A new analysis, published in JAMA Internal Medicine, adds to the evidence that nonfasting lipid measurements are as clinically useful as fasting measurements.
Nearly 8,300 adults at increased cardiovascular (CV) risk had fasting and nonfasting lipid levels measured 4 weeks apart. Participants’ total, LDL, and HDL cholesterol levels showed “negligible” differences between their fasting and nonfasting samples, while triglycerides were “modestly higher” in nonfasting samples.
During a median 3 years’ follow-up, some 210 major coronary events occurred. Nonfasting and fasting lipid levels were similarly associated with incident coronary events — a finding that persisted in a subanalysis of patients without prior vascular disease. Additionally, nonfasting and fasting levels showed high agreement in terms of classifying patients into CV risk categories.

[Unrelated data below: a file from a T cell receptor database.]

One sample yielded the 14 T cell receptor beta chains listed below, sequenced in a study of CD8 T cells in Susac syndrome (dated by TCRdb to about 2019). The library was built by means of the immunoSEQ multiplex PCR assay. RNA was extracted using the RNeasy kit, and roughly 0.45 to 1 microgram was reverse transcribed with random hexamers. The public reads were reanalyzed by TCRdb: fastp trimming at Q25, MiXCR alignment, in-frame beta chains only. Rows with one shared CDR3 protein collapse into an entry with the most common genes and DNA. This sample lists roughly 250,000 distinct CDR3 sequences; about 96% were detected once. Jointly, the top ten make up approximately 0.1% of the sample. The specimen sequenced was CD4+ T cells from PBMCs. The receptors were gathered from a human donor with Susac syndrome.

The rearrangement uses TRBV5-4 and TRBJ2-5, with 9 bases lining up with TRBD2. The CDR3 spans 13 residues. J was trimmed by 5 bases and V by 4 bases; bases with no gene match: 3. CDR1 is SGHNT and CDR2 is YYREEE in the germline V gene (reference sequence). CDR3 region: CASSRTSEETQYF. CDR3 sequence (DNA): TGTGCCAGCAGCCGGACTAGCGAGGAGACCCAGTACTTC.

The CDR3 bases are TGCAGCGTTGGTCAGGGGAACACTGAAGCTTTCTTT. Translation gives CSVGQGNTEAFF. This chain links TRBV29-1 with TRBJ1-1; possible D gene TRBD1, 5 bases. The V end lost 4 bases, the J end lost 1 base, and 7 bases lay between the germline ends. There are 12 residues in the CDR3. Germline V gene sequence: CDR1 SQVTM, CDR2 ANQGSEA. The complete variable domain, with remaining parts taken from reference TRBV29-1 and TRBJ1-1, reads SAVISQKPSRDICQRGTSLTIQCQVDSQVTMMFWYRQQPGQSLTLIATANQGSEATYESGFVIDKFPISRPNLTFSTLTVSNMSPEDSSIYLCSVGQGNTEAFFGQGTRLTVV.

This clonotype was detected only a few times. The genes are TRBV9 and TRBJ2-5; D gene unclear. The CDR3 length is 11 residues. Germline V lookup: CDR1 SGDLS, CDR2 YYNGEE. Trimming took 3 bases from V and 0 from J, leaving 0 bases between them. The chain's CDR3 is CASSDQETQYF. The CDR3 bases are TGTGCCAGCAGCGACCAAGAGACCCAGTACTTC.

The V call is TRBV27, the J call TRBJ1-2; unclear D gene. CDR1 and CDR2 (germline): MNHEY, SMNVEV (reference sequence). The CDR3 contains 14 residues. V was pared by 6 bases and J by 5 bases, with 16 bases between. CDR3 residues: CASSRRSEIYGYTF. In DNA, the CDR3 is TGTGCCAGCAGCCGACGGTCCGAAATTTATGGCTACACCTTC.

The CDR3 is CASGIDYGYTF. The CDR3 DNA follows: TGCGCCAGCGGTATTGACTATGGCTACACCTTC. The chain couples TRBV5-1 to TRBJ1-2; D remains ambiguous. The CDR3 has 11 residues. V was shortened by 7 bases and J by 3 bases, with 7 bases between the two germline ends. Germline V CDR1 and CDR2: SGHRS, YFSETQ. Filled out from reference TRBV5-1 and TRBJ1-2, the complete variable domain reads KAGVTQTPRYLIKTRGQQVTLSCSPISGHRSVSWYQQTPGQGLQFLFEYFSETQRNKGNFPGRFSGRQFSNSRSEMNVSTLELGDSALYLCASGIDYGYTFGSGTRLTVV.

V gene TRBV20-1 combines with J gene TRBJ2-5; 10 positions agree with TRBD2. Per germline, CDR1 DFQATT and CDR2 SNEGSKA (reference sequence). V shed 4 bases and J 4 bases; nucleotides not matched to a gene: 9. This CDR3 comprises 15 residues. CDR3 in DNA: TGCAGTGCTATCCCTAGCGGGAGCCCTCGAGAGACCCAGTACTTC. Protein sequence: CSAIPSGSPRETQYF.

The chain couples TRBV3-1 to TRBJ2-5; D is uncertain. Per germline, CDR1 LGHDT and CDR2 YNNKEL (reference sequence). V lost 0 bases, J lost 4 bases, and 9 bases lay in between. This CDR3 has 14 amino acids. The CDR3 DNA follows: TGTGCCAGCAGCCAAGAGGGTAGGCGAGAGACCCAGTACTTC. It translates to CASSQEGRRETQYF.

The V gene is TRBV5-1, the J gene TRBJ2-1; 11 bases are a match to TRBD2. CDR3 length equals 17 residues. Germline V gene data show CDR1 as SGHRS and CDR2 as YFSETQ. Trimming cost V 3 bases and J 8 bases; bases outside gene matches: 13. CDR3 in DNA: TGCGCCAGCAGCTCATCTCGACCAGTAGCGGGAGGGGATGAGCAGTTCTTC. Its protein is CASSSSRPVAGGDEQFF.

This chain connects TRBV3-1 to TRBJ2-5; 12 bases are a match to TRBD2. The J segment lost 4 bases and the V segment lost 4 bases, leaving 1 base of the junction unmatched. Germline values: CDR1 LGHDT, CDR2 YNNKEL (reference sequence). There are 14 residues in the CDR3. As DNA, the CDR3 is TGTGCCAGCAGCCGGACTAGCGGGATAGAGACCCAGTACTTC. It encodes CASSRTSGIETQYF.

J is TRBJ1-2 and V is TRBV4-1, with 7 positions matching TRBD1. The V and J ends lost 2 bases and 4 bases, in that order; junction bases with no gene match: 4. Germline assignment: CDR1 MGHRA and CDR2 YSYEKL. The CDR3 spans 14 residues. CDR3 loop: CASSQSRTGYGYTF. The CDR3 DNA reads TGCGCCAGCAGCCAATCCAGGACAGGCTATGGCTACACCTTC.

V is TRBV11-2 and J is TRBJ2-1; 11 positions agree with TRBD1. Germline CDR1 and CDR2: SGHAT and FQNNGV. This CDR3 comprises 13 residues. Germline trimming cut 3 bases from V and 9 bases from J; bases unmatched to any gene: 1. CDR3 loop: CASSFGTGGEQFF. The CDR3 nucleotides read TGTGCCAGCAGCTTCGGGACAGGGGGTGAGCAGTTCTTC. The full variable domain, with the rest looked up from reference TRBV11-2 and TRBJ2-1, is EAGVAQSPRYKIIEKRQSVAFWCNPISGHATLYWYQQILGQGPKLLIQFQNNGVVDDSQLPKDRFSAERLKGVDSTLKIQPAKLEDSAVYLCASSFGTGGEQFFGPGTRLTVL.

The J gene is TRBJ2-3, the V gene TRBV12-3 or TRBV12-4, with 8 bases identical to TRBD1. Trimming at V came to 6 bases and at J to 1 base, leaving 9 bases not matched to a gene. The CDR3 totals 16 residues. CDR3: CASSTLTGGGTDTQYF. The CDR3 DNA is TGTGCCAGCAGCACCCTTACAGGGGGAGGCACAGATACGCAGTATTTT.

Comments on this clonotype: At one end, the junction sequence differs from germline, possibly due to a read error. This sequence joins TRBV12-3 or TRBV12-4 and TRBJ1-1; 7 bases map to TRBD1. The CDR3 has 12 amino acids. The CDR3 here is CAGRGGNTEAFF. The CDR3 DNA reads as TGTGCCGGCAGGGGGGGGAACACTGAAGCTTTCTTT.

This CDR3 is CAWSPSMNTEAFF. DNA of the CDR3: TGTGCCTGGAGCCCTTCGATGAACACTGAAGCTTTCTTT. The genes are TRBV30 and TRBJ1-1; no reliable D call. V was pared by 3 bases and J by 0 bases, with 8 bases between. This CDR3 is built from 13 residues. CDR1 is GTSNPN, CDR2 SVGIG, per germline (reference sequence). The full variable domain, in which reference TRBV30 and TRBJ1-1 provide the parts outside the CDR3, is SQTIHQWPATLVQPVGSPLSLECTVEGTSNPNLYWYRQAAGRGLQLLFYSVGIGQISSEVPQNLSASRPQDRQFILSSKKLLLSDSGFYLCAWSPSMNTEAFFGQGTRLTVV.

The researchers say their findings “provide robust evidence and more impetus for physicians to more broadly adopt nonfasting measurement of lipid levels for routine practice, in a manner consistent with ... recent guideline recommendations.”